Ankle Arthritis or Ankle Osteoarthritis (OA)
Ankle Arthritis or Ankle Osteoarthritis (OA) is the degeneration of joint articular surfaces including the cartilage and bones of the ankle joint. As the cartilage wears away, it becomes frayed and rough, and the protective space between the bones decreases. This can result in bone rubbing on bone, and produce painful osteophytes (bone spurs). Inflammation, pain, swelling, and limited joint mobility are the result of OA.
Osteoarthritis in the ankle, more specifically the tibiotalar and subtalar joints, is not as common as knee or hip joint arthritis. This is because of the inherent stability, bony congruity, large number of ligament support, and thicker articular cartilage that together protect against primary osteoarthritis (the breakdown of articular cartilage). Osteoarthritis of the ankle can lead to debilitating pain. This limits a person’s ability to walk long distances/duration and perform home/work activities. Many people with ankle arthritis rely on an assistive device, usually a cane. This is to decrease weight-bearing load on the affected limb.
To learn about Osteoarthritis of the knee read: How JOI Can Help Arthritis in The Knee
How Does Ankle Arthritis Occur?
Ankle osteoarthritis results from trauma to the ankle joint, primarily ankle fractures and secondarily to recurrent severe ankle sprains. Fractures cause damage to the chondral surfaces and can hasten the onset of progressive degeneration. Also, healed fractures can result in incongruent joint surfaces leading to overloading and further cartilage deterioration. Repetitive loading of the damaged tissue can result in severe pain, limited joint range of motion, crepitus (joint noise), and difficulty with walking. Symptoms typically worsen with prolonged walking and other vigorous activities.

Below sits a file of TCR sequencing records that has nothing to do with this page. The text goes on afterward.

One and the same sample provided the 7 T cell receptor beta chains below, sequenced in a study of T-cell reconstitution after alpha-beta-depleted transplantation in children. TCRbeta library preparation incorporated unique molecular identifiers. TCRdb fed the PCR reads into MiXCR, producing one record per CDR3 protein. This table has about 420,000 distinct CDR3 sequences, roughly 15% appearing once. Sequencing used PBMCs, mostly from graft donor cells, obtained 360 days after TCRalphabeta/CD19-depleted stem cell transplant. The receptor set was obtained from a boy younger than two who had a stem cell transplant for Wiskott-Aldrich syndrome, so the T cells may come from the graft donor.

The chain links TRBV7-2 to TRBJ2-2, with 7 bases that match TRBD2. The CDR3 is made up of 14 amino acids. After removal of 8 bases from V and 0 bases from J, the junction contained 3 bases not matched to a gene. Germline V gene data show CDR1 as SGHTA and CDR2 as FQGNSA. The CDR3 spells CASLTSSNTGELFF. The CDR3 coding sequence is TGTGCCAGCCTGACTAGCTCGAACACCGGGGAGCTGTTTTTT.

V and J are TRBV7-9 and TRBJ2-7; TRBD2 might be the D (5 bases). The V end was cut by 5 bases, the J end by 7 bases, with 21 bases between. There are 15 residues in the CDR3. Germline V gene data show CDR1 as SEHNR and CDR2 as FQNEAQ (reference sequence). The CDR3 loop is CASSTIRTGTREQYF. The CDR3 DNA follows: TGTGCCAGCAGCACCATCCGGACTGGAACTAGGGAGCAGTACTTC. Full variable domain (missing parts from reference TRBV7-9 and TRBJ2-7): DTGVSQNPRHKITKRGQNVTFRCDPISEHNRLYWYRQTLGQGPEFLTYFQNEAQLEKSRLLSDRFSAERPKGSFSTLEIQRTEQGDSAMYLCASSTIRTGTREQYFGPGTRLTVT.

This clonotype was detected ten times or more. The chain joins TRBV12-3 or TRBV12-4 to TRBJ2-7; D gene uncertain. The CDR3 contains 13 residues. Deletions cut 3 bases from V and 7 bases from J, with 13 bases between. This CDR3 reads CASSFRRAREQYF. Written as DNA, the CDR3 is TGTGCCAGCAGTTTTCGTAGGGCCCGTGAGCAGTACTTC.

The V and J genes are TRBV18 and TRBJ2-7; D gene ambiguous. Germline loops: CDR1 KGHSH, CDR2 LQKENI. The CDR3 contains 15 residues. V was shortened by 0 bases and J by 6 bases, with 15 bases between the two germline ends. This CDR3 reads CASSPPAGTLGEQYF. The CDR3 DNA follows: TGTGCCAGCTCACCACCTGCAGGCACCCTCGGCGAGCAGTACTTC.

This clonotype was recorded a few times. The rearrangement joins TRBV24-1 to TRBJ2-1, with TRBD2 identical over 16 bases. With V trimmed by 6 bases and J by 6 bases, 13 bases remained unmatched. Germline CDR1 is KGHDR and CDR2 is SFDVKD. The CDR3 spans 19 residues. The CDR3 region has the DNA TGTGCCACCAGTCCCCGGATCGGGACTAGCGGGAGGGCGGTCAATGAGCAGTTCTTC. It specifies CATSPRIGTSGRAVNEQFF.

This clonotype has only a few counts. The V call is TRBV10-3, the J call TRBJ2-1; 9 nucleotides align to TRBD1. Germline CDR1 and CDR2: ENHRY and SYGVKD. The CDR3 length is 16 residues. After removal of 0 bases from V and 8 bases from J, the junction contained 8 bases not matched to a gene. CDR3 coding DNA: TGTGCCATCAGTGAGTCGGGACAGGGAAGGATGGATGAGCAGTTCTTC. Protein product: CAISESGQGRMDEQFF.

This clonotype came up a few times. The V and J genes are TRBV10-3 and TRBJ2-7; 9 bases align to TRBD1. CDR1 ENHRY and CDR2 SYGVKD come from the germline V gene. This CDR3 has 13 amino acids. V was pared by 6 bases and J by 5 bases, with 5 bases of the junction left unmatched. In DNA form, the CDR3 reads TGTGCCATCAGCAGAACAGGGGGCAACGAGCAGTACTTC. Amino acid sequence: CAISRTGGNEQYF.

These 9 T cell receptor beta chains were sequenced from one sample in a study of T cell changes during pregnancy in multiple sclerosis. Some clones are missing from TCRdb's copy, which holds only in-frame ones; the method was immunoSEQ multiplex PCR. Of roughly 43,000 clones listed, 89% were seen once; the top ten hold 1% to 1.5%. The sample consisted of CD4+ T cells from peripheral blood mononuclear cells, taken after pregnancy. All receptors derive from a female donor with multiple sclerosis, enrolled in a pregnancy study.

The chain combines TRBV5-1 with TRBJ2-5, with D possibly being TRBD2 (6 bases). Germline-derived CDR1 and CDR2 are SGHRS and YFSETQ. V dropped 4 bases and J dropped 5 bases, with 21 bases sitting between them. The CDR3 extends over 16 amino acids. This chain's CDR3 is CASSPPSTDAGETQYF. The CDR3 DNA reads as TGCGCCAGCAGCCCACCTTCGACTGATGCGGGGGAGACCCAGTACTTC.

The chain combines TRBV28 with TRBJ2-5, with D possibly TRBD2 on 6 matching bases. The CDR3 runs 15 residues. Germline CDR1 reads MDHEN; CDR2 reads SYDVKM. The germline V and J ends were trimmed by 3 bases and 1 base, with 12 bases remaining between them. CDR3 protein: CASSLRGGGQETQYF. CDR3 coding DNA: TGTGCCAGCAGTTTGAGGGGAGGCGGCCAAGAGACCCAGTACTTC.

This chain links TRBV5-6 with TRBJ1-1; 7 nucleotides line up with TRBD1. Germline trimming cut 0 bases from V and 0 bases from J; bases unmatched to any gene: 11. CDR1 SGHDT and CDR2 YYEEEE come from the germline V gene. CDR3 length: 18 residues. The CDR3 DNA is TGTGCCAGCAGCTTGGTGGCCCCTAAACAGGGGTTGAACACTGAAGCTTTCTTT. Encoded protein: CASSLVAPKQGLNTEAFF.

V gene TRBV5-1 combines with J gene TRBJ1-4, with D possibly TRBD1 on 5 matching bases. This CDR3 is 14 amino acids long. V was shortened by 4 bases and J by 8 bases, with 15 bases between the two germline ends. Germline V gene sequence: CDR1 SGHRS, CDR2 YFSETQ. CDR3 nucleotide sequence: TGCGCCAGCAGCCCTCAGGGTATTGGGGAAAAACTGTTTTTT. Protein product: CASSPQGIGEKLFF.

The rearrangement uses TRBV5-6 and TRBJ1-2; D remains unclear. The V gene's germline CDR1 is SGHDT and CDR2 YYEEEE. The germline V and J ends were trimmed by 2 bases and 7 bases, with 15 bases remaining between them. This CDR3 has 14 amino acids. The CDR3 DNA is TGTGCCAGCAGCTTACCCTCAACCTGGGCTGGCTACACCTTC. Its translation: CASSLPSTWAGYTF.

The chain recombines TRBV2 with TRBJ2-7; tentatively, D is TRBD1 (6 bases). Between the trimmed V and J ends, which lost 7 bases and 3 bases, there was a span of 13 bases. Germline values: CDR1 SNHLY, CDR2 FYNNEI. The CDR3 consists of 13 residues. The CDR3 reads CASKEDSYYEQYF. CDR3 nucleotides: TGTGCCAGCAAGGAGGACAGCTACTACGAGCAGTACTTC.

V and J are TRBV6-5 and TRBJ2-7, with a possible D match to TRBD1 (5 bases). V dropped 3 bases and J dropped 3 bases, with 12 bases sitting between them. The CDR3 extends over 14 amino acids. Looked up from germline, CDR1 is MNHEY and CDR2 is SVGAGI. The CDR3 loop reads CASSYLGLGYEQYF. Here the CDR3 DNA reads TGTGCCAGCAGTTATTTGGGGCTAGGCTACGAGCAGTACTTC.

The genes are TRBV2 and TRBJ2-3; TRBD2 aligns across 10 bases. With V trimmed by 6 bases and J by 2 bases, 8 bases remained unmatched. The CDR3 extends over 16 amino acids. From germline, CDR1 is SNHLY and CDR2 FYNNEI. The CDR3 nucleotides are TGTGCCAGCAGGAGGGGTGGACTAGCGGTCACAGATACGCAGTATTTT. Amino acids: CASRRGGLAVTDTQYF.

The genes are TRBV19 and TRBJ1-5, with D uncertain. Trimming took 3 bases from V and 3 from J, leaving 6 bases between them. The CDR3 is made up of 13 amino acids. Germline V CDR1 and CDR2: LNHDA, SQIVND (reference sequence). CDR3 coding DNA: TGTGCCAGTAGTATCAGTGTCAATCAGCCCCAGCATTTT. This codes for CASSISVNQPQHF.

Non-Surgical Treatment for Pain Around the Ankle Joint
Conservative management of ankle OA is something to try before referral for surgical consultation. Activity modification is a conservative measure and can include avoiding vigorous activities, restricting work-related movements that place high-impact stress on the ankle, and decreasing overall walking time often reduce the severity of symptoms and improve functioning in other activities. The use of external ankle supports (like the Arizona Brace) and assistive devices is also common practice to reduce load on the joint. Non-steroidal anti-inflammatory medications and intra-articular steroid injections can help treat inflammation. Physical therapy includes stretching, strengthening, joint mobilization, and gait training that can help reduce the progression of arthritis and improve function.
Ankle Exercise Videos
What If Conservative Management Doesn’t Work?
Sometime conservative management doesn’t help Ankle Arthritis. In such cases, surgical intervention is necessary for advanced ankle arthritis that significantly limits a person’s participation in daily function, home, and leisure activities. Surgical options vary in scope and effectiveness and include osteotomy, arthrodesis, and arthroplasty:
- Osteotomies can be performed in early ankle arthritis to correct bony alignment deformities. The surgery consists of reshaping or realigning the bony structures within your ankle.
- Arthrodesis refers to a surgical procedure that involves fusing the ankle joint into one bone. It is often performed when all other conservative treatments have failed in decreasing the patient’s pain. It is often necessary for end-stage ankle OA to allow for near-normal gait and pain.
- Arthroplasty can also be called a total ankle replacement where the surgeon replaces the damaged parts of the ankle with either plastic or metal hardware. This is also another option for patients that are unable to get pain relief from other conservative options. An arthroplasty has shown to provide pain relief, improved gait, and patient satisfaction leading to a better quality of life when compared to an arthrodesis.
If your ankle is bothering you and after reading this you think you may be suffering from Ankle Arthritis or another ankle injury, JOI Can Help! Did you know you could try PT first before seeing an MD first? Book your PT appointment today by calling 904-858-7045. If you want to see an MD, we have Experienced Foot and Ankle Physicians which specialize in treating such injuries or ailments. To book an appointment with one today call 904-JOI-2000 or click the Book An Appointment button below!